The Himalayan kingdom has pledged to reduce its fossil fuel imports 70 percent by 2020. having no oil or gas reserves, bhutan has an abundance of hydropower to supply citizens with electricity, exporting much of the surplus to its larger neighbour, india. almost three quarters of the nation is forest and its 700,000 citizens produce around three times less co2 than is absorbed by its trees (bhutan seeks further reforestation and in 2015 broke the world record for number of trees planted in one hour – nearly 50,000). other initiatives include gradually replacing government cars and taxis with electric vehicles (recharging is estimated to be around an eightieth of the cost of petrol); the Gross National Happiness index – measuring policies and progress in terms of environmental sustainability and psychological wellbeing rather than purely economic – and aiming to be the first country to have an agriculture system that is 100% organic.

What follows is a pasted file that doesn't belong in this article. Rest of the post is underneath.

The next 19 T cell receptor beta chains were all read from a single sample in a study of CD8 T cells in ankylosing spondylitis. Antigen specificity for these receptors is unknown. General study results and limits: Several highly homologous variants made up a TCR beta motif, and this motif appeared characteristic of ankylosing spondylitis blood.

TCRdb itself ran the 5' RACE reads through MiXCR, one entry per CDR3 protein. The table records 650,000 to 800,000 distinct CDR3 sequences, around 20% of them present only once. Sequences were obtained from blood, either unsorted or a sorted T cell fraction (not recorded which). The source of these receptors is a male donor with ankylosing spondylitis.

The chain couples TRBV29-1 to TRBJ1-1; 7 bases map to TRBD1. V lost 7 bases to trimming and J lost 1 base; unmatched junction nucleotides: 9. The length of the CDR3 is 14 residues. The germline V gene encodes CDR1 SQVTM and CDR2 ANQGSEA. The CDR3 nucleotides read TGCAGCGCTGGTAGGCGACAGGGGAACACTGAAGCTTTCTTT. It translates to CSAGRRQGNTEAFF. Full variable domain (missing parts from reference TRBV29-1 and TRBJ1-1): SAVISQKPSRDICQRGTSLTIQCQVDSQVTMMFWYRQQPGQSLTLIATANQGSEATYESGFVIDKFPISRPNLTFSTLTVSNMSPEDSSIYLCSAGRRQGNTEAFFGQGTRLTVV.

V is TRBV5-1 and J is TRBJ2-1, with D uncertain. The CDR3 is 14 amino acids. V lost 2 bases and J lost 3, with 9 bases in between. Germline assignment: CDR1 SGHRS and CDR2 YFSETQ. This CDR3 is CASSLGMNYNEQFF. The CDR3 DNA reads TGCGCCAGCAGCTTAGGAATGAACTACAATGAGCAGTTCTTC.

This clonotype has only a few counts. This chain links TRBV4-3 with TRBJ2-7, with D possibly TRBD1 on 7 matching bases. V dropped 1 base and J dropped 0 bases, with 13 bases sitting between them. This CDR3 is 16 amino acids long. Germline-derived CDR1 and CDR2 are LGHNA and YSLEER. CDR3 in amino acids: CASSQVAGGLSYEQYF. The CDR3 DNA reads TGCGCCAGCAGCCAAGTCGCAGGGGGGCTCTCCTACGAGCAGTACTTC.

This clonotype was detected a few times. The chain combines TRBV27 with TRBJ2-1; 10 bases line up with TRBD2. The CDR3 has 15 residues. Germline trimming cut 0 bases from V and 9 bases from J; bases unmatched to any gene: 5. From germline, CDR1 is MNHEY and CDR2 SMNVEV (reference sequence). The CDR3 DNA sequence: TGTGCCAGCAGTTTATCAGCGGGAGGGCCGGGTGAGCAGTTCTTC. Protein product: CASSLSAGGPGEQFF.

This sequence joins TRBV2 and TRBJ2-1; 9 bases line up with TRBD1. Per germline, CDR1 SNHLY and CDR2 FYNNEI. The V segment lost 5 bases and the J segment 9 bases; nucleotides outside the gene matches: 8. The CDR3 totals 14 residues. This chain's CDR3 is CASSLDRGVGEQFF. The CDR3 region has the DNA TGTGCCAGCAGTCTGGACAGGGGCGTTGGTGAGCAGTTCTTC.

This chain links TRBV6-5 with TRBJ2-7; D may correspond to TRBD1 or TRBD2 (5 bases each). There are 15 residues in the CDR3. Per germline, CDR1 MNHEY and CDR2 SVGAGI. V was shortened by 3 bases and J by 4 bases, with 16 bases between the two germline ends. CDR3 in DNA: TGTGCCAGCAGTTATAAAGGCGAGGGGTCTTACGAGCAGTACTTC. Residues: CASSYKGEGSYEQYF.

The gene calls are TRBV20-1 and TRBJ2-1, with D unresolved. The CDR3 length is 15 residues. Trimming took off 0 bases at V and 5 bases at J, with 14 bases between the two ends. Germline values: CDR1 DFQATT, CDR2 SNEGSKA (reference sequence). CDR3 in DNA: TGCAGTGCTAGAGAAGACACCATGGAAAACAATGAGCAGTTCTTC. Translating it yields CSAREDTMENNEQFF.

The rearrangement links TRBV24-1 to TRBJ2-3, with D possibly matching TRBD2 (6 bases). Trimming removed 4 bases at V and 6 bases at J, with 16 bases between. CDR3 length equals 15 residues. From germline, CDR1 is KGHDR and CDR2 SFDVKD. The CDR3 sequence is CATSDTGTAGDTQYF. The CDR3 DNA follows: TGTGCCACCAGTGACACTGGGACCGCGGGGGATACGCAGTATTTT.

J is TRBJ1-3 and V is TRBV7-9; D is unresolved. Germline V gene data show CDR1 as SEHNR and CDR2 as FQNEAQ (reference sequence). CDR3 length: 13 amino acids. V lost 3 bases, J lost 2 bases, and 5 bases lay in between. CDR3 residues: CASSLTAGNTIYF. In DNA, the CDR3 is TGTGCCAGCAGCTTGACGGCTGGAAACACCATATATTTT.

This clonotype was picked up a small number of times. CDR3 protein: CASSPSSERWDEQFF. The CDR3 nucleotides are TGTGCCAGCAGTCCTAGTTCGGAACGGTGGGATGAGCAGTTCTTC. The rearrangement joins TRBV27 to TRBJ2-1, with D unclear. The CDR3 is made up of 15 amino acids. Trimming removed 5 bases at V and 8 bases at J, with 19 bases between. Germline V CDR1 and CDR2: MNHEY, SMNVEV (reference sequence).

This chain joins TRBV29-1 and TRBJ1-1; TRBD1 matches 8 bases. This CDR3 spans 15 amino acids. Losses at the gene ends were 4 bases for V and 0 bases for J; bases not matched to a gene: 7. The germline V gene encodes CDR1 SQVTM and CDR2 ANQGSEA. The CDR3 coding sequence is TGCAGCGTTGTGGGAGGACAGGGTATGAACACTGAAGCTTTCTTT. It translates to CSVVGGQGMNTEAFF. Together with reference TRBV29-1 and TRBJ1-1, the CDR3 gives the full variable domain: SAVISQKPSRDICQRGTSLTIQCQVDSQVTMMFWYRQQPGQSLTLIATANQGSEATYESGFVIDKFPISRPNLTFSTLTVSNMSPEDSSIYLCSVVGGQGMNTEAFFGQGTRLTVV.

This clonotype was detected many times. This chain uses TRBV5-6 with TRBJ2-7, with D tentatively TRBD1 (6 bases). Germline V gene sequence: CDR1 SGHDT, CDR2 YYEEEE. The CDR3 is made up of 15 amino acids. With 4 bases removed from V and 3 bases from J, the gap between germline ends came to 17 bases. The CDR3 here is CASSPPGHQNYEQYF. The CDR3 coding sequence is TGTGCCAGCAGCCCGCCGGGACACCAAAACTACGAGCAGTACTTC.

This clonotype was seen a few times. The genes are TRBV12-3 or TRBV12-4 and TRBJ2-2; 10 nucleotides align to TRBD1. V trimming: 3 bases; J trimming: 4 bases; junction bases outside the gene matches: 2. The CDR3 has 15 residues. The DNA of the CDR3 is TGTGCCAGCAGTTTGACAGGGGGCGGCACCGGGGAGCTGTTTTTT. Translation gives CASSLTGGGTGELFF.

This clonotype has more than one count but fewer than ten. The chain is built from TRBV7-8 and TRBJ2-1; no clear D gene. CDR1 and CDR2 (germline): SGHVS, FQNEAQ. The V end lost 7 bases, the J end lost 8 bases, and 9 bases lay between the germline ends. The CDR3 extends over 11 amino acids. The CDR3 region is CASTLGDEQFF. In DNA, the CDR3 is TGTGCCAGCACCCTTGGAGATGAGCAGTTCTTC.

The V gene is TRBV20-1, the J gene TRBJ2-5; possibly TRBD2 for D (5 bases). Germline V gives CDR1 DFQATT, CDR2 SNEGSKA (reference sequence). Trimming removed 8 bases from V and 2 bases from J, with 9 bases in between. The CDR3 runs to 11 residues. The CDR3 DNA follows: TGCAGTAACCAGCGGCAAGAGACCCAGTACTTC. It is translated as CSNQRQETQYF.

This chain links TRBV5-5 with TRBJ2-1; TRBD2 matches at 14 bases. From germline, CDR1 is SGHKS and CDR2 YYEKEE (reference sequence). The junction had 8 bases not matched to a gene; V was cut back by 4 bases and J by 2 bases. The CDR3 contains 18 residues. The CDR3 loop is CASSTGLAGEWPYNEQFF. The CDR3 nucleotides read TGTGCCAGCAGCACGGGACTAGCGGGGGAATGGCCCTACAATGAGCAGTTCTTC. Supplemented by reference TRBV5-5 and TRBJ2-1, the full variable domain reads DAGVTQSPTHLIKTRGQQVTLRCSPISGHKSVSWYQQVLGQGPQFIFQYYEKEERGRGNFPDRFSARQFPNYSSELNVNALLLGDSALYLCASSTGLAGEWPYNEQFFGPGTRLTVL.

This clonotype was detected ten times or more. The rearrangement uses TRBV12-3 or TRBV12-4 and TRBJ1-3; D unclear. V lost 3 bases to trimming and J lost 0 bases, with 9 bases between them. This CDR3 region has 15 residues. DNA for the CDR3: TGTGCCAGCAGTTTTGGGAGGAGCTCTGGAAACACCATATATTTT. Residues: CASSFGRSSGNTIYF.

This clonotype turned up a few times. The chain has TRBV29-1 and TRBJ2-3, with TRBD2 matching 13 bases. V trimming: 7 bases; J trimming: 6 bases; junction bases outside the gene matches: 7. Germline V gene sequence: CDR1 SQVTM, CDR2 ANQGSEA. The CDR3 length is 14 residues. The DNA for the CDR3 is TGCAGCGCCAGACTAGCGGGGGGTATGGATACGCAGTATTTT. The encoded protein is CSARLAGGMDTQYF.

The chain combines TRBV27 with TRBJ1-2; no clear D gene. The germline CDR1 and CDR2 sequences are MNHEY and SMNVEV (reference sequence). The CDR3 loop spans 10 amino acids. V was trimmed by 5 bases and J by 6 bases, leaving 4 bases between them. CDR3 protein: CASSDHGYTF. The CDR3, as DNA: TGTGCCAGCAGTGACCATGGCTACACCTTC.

Germany’s second-largest city held a referendum in 2013 which led to Hamburg buying back its power supply from the multinational energy giants Vattenfall and E.On. The Hamburg Unser Netz (Our Hamburg Our Grid) coalition of environmental, anti-poverty, and consumer rights groups – launched in 2010 – successfully argued that the city’s energy grid be brought under local ownership after its contracts with private companies had expired. Germany has pledged to move away from reliance on fossil fuels towards providing renewable energy sources for citizens (a plan known as Energiewende). This has led hundreds of neighbourhoods, in response to what they consider to be the inefficiencies of privatisation, seeking a “re-municipalisation” of public utilities and a transition to renewables.